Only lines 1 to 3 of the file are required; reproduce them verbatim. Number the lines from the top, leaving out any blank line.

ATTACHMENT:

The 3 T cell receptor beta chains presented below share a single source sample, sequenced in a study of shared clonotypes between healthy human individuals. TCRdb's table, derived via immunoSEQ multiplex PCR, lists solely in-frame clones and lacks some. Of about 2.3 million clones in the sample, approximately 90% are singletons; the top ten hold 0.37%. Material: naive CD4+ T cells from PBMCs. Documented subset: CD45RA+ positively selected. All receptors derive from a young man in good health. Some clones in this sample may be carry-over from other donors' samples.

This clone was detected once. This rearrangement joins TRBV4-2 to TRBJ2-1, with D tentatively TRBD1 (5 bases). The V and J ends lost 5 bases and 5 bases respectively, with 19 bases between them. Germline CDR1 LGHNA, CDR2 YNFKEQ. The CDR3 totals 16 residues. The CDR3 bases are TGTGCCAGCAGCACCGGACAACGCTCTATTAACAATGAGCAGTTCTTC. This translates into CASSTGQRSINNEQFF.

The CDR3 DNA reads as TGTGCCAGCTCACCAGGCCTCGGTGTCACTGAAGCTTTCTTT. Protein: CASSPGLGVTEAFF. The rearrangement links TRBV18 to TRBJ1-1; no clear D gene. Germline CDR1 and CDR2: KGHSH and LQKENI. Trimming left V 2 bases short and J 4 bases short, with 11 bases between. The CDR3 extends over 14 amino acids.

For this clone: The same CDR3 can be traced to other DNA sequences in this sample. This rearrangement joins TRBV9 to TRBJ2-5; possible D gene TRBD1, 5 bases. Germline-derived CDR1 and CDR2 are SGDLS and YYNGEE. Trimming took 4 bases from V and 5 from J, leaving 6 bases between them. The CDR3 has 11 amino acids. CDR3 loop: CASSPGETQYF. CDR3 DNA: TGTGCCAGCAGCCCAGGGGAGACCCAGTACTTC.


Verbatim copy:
The 3 T cell receptor beta chains presented below share a single source sample, sequenced in a study of shared clonotypes between healthy human individuals. TCRdb's table, derived via immunoSEQ multiplex PCR, lists solely in-frame clones and lacks some. Of about 2.3 million clones in the sample, approximately 90% are singletons; the top ten hold 0.37%. Material: naive CD4+ T cells from PBMCs. Documented subset: CD45RA+ positively selected. All receptors derive from a young man in good health. Some clones in this sample may be carry-over from other donors' samples.

This clone was detected once. This rearrangement joins TRBV4-2 to TRBJ2-1, with D tentatively TRBD1 (5 bases). The V and J ends lost 5 bases and 5 bases respectively, with 19 bases between them. Germline CDR1 LGHNA, CDR2 YNFKEQ. The CDR3 totals 16 residues. The CDR3 bases are TGTGCCAGCAGCACCGGACAACGCTCTATTAACAATGAGCAGTTCTTC. This translates into CASSTGQRSINNEQFF.

The CDR3 DNA reads as TGTGCCAGCTCACCAGGCCTCGGTGTCACTGAAGCTTTCTTT. Protein: CASSPGLGVTEAFF. The rearrangement links TRBV18 to TRBJ1-1; no clear D gene. Germline CDR1 and CDR2: KGHSH and LQKENI. Trimming left V 2 bases short and J 4 bases short, with 11 bases between. The CDR3 extends over 14 amino acids.